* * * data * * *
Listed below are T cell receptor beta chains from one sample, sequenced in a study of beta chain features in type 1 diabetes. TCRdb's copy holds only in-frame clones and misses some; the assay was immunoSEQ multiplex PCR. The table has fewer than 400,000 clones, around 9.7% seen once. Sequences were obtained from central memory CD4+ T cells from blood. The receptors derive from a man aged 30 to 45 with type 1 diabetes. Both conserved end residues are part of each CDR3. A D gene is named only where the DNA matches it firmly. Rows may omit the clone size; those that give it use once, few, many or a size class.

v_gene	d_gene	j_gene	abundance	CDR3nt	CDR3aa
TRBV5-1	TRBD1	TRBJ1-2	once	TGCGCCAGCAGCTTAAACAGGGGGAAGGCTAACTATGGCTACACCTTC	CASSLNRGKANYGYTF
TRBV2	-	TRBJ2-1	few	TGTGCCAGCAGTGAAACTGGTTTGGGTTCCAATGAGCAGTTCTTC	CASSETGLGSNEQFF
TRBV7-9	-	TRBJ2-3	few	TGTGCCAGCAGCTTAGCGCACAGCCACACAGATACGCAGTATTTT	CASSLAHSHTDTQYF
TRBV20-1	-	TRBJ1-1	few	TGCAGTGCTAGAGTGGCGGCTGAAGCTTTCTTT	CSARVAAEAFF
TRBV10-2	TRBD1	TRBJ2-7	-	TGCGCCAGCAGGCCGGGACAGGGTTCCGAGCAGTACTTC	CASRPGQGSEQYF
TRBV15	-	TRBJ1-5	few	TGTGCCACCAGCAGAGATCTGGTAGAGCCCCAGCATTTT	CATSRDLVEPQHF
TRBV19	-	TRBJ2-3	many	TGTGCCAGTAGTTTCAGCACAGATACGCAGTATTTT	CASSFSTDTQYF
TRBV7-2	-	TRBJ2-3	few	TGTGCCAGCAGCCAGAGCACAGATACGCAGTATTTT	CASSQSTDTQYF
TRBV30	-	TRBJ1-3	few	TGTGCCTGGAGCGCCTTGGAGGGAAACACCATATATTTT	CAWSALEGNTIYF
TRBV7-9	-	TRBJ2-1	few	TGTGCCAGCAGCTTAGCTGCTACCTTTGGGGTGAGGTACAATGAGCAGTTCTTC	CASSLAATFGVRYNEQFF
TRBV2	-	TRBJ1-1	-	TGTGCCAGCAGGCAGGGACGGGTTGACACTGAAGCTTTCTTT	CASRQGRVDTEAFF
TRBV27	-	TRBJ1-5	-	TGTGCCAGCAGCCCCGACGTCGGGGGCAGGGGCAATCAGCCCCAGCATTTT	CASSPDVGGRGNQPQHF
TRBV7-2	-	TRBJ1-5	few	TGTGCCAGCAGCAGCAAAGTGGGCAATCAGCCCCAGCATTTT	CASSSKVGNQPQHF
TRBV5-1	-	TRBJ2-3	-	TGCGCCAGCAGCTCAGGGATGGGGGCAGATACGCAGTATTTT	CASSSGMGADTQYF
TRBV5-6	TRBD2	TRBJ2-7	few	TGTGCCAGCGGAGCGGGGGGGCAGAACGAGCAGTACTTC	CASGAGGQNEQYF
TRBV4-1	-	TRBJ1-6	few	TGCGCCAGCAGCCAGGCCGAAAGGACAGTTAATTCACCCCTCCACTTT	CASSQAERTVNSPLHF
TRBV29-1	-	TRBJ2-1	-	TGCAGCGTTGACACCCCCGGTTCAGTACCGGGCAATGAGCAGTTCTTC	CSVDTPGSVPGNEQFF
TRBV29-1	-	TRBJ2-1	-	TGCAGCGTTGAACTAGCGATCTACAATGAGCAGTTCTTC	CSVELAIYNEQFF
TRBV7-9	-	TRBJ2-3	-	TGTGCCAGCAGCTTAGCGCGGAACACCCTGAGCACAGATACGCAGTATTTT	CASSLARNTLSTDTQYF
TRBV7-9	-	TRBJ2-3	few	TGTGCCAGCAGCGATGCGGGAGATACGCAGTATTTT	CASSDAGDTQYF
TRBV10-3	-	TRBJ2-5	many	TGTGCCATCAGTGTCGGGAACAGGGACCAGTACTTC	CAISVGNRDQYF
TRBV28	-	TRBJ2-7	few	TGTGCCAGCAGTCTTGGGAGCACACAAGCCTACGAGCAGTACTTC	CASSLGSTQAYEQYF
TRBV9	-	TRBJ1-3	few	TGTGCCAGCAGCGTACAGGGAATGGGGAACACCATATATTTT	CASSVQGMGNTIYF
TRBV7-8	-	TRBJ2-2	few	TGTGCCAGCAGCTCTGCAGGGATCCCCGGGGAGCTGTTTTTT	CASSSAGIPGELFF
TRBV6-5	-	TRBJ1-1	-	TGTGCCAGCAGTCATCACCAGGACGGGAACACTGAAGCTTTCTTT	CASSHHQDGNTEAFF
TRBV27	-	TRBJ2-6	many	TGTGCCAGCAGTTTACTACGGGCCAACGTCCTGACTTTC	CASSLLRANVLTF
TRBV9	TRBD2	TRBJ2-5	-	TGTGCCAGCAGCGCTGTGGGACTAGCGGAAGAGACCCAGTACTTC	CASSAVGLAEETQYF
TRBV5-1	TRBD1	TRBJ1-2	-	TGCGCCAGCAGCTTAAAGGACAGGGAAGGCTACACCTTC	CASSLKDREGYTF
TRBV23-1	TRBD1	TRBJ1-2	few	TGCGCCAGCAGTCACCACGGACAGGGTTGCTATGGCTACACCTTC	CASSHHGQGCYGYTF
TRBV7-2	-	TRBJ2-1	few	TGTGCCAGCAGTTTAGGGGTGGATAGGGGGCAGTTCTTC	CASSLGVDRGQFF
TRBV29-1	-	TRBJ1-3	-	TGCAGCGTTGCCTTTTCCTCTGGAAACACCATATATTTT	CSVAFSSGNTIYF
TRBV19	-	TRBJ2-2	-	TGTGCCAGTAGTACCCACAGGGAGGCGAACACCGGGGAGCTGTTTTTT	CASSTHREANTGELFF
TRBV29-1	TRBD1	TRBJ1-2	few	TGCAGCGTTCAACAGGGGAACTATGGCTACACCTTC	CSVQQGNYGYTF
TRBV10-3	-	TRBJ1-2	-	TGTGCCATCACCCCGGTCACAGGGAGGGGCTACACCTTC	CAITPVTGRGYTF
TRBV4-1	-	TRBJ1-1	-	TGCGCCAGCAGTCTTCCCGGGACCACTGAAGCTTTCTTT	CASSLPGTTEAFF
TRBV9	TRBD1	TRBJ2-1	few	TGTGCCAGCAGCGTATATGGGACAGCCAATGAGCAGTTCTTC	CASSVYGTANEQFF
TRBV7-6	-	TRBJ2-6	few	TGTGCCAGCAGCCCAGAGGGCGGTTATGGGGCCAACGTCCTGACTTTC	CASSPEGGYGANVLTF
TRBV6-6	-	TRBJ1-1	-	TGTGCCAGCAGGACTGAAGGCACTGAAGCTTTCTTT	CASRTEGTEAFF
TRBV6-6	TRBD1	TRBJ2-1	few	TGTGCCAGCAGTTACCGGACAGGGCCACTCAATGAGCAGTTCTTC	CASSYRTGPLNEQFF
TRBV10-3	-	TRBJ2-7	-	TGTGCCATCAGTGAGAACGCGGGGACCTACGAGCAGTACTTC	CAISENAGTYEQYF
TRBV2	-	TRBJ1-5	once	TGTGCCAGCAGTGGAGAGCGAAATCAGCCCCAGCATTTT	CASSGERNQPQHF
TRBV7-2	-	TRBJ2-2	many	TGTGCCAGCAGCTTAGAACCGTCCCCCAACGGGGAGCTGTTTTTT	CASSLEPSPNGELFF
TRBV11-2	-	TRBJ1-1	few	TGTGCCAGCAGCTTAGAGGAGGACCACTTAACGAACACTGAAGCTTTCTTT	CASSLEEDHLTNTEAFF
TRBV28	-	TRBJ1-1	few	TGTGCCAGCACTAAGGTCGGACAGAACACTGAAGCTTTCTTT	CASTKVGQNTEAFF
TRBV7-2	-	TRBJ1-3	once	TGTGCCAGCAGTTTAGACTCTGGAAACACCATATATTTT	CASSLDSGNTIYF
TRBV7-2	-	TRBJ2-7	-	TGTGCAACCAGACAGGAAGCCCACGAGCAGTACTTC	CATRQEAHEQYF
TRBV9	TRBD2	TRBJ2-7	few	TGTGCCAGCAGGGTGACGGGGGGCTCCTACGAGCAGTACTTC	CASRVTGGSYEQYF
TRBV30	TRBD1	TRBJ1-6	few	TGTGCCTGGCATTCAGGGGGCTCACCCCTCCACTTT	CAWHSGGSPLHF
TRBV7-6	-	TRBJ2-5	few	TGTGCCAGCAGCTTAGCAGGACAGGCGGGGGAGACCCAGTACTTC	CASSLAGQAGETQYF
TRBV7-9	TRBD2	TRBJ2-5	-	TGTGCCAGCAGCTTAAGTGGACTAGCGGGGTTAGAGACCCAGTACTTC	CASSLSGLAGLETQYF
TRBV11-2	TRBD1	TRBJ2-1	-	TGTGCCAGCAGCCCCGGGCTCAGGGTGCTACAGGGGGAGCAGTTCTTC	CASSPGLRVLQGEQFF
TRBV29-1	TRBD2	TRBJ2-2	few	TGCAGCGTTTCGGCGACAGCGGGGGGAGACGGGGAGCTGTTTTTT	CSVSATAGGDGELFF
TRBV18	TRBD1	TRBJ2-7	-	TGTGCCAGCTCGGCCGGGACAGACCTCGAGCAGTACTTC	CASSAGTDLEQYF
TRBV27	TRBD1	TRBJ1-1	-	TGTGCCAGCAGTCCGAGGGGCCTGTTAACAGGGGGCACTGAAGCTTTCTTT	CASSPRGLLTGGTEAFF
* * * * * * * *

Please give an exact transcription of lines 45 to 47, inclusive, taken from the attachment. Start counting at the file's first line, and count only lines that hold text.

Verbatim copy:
TRBV11-2	-	TRBJ1-1	few	TGTGCCAGCAGCTTAGAGGAGGACCACTTAACGAACACTGAAGCTTTCTTT	CASSLEEDHLTNTEAFF
TRBV28	-	TRBJ1-1	few	TGTGCCAGCACTAAGGTCGGACAGAACACTGAAGCTTTCTTT	CASTKVGQNTEAFF
TRBV7-2	-	TRBJ1-3	once	TGTGCCAGCAGTTTAGACTCTGGAAACACCATATATTTT	CASSLDSGNTIYF